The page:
The silence of the humid pre-dawn air is broken by the frantic whispers of our Sri Lankan tour guides.
I’m sitting in the back of a safari jeep, in a line of many, waiting for the opening of Yala National Park — one of the country’s most popular attractions. One of the guides translates the muffled exchange for us. They’re talking tactics to make sure they get us as close as possible to the elusive and protected Panthera pardus kotiya — Sri Lanka’s native leopard.
Yala National Park is in the south-eastern region of Sri Lanka, about 243 kilometres from the nation’s capital Colombo. Yala was designated a national park in 1938 and is home to around 215 bird species and 44 different mammals.
While 130,000 hectares of the land is protected, a section of the park is open to the public. Here are some top tips for travelling to Yala National Park.
At 6am as the sun rises the gates open and we’re off. We pass water buffalo wading in the marshes, elephants wandering through the scrub, a herd of deer and numerous animals I’ve never seen before. Other than your typical Australian zoo, this is as close to wild animals as I’ve ever been. The exhilaration of not knowing what I might see, or how close it might get, is heightened by the drive through the scrub in an open-sided jeep!
Researching and booking your visit to Yala National Park with a reputable tour company is the best way to go. Our excellent tour guides from the Isle of Smiles tour company do their best to ensure we do see as much as possible — even going so far as to send out a tracker on a bike, ahead of our convoy, so that he can radio back and let our driver know where to head.
Our driver suddenly becomes excited and picks up a bit of speed. We reach the tracker and finally spot a leopard up in a tree feasting on a deer! Our guides warn us to be quiet. No one says a word. The only sound is the click of camera shutters. Finally we move on, and I wonder how we’re going to top that experience.
A short while later our driver comes to a sudden stop behind a line of jeeps. We’re not sure why, until we hear lumbering steps. An elephant has decided to share the road and is walking alongside the procession.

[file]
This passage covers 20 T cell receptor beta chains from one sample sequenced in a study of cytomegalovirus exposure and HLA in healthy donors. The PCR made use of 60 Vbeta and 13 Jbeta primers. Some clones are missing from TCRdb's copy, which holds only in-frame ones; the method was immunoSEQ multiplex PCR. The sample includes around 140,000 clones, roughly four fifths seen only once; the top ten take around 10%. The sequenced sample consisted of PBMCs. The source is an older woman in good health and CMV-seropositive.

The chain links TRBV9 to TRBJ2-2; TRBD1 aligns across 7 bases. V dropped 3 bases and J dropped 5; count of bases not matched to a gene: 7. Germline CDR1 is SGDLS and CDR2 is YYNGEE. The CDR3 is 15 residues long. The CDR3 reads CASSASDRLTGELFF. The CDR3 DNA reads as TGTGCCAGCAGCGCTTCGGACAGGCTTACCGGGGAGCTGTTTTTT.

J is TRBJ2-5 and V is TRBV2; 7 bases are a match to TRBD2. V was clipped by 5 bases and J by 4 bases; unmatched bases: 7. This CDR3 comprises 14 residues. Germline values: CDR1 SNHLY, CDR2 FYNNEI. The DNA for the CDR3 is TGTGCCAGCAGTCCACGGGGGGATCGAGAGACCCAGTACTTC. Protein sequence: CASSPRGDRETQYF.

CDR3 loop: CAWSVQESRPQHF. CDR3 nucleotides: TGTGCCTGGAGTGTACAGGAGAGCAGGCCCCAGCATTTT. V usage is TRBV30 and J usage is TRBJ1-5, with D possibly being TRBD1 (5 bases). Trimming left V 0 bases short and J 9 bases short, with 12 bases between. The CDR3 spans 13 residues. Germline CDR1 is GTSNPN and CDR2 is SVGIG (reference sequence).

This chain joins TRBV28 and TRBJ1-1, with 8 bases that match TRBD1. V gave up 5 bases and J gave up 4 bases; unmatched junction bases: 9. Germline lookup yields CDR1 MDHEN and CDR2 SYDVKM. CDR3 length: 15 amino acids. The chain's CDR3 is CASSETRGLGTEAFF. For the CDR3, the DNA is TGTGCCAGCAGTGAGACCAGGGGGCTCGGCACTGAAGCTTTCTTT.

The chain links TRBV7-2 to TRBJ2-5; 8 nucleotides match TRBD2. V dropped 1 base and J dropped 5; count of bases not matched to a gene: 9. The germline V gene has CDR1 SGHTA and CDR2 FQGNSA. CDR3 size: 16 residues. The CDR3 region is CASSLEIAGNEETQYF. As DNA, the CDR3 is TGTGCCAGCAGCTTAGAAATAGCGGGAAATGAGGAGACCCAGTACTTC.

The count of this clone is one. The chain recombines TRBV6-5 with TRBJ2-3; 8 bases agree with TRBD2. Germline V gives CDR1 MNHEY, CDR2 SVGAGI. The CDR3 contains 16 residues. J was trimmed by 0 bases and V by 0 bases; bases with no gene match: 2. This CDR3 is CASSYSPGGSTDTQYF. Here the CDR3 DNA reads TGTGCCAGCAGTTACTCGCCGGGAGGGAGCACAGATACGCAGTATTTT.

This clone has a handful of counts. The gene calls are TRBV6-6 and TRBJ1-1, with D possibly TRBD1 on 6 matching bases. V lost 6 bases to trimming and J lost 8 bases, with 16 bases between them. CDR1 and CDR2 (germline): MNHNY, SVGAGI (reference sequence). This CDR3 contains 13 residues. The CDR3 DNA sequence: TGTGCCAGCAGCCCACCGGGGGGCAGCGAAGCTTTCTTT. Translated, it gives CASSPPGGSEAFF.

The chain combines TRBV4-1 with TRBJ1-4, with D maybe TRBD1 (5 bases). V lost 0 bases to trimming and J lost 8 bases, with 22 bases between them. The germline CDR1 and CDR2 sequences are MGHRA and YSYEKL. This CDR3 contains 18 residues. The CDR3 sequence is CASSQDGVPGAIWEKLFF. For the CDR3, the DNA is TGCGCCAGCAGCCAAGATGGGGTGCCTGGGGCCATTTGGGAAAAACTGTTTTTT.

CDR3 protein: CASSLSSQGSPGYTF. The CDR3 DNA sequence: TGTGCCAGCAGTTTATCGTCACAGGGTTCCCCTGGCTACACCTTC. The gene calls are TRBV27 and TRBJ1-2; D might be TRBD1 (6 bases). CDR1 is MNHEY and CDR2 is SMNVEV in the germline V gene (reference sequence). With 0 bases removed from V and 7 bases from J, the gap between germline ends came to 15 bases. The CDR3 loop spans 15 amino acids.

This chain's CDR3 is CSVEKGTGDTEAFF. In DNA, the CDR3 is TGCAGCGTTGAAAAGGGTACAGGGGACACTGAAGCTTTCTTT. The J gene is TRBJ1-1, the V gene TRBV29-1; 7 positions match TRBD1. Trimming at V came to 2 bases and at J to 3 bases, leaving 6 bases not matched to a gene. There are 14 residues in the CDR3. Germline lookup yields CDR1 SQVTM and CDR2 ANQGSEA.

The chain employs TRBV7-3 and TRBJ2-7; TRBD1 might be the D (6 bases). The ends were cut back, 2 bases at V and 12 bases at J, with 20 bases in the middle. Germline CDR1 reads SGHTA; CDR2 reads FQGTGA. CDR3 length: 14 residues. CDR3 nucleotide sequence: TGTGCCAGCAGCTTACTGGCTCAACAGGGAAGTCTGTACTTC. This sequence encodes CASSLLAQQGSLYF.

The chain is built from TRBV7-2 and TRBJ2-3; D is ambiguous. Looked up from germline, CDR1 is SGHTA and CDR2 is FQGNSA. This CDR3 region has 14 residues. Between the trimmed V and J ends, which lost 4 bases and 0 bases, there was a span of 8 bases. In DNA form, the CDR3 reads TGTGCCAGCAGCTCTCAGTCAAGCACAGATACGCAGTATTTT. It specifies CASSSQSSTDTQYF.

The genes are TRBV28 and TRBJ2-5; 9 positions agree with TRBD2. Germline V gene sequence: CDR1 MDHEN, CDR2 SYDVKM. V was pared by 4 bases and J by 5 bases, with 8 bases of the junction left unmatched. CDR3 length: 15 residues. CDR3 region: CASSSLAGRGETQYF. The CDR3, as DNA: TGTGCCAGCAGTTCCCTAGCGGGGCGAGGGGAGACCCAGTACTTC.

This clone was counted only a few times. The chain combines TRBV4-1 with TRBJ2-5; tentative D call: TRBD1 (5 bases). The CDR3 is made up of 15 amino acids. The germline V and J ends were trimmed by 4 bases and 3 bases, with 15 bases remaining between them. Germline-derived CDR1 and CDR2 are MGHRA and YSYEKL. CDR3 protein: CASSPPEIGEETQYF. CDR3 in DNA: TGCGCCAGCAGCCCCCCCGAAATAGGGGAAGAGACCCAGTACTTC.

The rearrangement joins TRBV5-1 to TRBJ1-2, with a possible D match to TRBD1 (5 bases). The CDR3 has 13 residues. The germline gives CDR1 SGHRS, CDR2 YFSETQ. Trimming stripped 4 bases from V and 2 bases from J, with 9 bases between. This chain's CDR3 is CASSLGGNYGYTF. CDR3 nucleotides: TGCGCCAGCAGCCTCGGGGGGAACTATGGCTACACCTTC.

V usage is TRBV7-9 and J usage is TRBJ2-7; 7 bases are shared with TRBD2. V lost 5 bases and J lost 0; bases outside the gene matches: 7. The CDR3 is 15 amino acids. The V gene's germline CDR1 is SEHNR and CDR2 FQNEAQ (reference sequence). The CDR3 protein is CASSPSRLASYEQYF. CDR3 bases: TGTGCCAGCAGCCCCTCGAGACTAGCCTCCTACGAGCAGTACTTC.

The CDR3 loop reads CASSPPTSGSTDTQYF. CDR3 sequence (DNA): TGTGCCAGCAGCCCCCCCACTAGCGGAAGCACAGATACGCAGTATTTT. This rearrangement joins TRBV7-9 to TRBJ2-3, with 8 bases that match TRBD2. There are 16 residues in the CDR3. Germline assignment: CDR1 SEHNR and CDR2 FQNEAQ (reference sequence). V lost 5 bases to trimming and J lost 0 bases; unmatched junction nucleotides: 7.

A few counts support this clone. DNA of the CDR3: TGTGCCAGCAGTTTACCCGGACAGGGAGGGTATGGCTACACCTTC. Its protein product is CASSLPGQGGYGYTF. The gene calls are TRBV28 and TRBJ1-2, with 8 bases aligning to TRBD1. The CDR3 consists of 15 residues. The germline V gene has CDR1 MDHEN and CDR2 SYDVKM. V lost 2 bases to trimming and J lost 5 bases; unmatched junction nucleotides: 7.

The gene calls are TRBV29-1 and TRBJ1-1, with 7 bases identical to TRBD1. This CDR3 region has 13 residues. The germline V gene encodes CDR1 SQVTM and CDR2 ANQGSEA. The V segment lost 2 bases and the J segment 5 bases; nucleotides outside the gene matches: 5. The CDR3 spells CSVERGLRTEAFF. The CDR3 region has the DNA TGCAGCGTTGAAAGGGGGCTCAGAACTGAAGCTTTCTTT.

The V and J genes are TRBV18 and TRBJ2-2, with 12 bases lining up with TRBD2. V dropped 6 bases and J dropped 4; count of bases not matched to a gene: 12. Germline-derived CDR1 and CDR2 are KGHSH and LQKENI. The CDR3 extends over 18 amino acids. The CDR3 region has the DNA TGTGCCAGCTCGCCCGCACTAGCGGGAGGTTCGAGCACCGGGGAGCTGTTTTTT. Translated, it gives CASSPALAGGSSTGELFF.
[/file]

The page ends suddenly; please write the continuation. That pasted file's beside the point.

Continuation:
After all the excitement we are ready for lunch and a Sri Lankan feast awaits us. We picnic at Patanangala on Yala’s coastline, where there’s a memorial commemorating 250 people lost in the 2004 Boxing Day tsunami. Our guides tells the story of an animal tracker who saw animals in Yala moving to higher ground that day. By gathering his family and following the animals, everyone was saved.
The rest of the safari sees me come close to monkeys, sloth bears, deer, elk, beautiful peacocks and even the odd crocodile (not so close). Although I’m a little more adventurous by the end of the day than I was at the beginning, I’m glad to return to the safety of our hotel.
For the very adventurous, there are wildlife bungalows inside Yala National Park where you can spend the night. Sleeping in the wilderness means you can be out exploring the park before it officially opens in the morning.
Do you have any top tips for travelling to Yala National Park? We would love to hear from you. Please leave a comment below.
Additional images: Bigstock/Photodune
About the writer
Marianne Diaz is a research scientist by day and a freelance travel writer by night! She’s travelled to Sri Lanka to explore her children’s part-heritage, and enjoyed research trips to Japan, and Bloomington, Chicago and Boston in the USA. Her main travel goal is to get to the Italian Aeolian Islands to check out the other half of her children’s background. She also loves exploring history-laden Australian country towns.